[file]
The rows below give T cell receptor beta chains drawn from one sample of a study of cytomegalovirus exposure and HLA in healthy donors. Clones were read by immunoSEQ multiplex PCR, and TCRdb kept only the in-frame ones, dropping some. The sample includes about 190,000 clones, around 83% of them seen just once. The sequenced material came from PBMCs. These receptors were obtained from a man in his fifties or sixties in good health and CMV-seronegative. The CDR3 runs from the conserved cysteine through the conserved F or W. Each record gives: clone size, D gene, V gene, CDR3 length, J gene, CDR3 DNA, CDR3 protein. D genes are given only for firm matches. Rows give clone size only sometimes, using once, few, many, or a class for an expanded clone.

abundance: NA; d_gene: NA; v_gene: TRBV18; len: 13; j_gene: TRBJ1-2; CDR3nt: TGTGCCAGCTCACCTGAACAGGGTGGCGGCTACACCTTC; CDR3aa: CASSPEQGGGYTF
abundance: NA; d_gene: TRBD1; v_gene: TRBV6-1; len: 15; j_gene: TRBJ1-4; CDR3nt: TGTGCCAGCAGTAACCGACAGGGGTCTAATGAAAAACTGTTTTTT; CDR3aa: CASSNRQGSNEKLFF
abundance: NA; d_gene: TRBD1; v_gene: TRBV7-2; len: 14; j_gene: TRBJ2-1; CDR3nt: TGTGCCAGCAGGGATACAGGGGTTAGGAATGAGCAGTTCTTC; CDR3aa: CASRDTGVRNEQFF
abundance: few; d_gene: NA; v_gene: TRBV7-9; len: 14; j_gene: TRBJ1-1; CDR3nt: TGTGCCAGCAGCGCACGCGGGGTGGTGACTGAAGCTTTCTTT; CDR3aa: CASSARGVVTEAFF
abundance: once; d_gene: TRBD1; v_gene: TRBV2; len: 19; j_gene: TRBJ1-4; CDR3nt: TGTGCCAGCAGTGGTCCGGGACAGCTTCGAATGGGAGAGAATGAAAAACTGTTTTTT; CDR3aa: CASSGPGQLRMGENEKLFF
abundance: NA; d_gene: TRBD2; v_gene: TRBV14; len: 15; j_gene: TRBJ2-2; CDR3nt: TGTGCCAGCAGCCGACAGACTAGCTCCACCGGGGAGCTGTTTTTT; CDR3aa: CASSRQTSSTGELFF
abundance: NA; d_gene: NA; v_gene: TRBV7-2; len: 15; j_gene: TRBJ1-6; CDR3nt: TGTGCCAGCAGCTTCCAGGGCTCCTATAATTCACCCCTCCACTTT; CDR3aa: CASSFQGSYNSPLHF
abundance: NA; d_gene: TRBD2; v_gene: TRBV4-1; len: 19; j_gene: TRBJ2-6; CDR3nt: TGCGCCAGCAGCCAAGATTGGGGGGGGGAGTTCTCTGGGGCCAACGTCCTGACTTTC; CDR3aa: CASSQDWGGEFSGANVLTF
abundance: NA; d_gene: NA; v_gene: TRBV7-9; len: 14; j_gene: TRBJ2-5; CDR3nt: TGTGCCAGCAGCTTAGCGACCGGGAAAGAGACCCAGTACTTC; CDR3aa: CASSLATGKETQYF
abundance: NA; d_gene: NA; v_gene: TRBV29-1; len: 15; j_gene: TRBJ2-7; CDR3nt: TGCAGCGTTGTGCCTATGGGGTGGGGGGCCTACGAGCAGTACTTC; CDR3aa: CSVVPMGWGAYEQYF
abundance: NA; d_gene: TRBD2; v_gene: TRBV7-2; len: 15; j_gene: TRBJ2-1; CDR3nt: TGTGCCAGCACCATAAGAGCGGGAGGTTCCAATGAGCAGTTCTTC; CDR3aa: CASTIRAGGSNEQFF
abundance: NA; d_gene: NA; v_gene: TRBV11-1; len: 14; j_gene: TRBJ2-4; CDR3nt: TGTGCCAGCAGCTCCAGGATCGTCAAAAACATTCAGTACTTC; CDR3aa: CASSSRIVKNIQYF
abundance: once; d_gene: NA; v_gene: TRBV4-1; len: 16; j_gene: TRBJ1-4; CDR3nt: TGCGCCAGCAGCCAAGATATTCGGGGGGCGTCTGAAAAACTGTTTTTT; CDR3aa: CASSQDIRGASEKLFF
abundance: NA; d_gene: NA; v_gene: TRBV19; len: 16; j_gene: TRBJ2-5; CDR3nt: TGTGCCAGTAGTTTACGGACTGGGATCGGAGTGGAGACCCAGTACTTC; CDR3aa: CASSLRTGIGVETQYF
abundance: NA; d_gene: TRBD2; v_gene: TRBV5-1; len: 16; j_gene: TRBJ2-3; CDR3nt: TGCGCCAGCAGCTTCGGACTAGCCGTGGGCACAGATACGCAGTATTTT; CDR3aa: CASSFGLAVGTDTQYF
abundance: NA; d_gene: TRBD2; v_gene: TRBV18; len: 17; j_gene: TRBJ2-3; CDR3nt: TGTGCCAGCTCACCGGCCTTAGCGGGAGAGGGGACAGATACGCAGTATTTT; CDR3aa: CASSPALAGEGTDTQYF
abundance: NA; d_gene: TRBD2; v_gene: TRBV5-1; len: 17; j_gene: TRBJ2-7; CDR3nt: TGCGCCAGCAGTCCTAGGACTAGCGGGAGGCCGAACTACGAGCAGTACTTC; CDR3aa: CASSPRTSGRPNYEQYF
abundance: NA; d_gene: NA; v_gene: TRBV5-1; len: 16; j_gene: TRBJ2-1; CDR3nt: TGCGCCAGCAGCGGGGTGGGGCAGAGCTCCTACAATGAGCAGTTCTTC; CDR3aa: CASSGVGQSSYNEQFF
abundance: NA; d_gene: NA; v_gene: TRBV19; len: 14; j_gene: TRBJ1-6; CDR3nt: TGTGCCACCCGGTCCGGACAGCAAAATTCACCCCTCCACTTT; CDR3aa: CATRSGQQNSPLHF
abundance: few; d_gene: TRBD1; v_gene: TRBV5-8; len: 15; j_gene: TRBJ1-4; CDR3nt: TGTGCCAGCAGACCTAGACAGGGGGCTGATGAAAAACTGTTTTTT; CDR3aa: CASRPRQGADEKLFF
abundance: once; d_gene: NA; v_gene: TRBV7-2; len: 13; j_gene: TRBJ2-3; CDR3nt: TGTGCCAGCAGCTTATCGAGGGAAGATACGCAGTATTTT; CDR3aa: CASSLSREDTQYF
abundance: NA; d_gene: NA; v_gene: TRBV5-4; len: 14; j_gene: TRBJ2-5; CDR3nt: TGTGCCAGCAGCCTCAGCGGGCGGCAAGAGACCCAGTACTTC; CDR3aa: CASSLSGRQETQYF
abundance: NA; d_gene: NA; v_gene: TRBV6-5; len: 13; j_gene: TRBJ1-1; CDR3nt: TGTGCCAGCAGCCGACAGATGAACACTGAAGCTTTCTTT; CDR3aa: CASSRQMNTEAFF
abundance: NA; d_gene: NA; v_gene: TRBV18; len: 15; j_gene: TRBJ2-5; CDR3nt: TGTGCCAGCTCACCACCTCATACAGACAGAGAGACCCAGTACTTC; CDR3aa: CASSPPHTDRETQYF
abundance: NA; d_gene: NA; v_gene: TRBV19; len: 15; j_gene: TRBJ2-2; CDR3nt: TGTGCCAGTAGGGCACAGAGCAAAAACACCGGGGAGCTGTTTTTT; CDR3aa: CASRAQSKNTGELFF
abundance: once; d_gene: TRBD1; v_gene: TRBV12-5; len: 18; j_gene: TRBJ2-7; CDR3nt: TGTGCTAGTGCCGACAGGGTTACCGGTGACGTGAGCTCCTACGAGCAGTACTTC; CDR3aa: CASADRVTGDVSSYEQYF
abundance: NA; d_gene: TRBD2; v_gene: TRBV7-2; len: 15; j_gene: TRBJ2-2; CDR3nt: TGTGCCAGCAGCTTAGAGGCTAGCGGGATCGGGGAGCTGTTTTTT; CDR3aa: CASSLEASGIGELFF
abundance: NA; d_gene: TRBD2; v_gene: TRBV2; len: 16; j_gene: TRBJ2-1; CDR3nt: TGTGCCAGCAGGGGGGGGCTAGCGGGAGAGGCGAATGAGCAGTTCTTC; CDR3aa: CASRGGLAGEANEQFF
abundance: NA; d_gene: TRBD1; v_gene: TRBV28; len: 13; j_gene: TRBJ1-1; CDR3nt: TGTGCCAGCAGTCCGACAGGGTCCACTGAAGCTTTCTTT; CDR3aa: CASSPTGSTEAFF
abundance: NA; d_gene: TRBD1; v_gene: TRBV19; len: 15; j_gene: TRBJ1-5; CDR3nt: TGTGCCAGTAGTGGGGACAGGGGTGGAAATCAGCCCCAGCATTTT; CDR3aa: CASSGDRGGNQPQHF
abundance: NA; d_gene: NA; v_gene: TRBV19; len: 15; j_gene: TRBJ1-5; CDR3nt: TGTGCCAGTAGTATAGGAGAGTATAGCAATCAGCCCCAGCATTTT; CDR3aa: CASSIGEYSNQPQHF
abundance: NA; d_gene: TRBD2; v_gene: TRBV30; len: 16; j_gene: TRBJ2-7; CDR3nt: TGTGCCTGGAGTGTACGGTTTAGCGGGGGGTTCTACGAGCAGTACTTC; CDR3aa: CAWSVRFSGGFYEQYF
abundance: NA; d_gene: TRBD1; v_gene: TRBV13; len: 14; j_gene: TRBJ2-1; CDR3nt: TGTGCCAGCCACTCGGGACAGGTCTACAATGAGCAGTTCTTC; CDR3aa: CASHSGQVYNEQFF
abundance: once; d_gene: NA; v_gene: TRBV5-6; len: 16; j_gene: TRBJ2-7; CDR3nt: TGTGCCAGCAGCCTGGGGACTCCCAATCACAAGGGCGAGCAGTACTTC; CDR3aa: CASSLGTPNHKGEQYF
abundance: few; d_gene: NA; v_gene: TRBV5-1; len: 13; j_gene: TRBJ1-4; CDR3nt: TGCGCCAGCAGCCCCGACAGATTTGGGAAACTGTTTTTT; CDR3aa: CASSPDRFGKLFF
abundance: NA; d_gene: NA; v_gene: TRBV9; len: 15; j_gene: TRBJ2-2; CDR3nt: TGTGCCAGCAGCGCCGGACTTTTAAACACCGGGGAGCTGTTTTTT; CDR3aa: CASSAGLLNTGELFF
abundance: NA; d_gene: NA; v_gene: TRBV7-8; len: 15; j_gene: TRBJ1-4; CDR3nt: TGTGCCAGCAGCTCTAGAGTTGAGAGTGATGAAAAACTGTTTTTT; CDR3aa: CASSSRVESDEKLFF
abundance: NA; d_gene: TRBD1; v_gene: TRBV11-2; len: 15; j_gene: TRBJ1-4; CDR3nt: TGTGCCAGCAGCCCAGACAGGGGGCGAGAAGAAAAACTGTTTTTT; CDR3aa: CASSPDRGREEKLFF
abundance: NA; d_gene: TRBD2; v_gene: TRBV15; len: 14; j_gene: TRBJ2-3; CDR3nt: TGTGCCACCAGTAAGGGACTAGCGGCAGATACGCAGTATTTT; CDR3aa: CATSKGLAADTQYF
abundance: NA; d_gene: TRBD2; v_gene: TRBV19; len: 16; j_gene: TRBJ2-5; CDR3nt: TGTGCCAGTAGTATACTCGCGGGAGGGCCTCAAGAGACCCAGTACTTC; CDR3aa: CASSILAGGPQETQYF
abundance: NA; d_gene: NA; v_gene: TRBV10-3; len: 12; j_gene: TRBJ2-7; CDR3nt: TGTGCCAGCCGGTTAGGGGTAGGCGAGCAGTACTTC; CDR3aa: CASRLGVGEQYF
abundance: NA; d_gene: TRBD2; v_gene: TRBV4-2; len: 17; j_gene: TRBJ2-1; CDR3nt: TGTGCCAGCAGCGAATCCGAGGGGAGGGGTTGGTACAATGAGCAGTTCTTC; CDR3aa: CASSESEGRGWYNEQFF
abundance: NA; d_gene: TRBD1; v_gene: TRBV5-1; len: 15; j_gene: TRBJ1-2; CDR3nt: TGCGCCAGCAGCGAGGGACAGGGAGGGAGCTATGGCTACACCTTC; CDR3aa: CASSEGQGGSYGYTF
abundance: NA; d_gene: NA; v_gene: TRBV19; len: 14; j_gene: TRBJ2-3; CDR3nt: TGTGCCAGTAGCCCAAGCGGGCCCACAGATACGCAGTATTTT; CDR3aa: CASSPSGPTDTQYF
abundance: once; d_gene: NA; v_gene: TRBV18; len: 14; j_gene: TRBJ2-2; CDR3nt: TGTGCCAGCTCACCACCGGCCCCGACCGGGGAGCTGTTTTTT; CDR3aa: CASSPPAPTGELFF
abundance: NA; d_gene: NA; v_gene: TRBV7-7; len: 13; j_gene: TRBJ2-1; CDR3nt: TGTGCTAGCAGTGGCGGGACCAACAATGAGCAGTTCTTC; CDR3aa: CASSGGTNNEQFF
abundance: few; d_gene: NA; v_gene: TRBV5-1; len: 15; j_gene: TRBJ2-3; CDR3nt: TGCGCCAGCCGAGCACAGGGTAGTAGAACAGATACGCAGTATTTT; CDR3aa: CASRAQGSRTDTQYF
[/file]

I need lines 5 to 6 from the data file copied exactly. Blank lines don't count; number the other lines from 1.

abundance: few; d_gene: NA; v_gene: TRBV7-9; len: 14; j_gene: TRBJ1-1; CDR3nt: TGTGCCAGCAGCGCACGCGGGGTGGTGACTGAAGCTTTCTTT; CDR3aa: CASSARGVVTEAFF
abundance: once; d_gene: TRBD1; v_gene: TRBV2; len: 19; j_gene: TRBJ1-4; CDR3nt: TGTGCCAGCAGTGGTCCGGGACAGCTTCGAATGGGAGAGAATGAAAAACTGTTTTTT; CDR3aa: CASSGPGQLRMGENEKLFF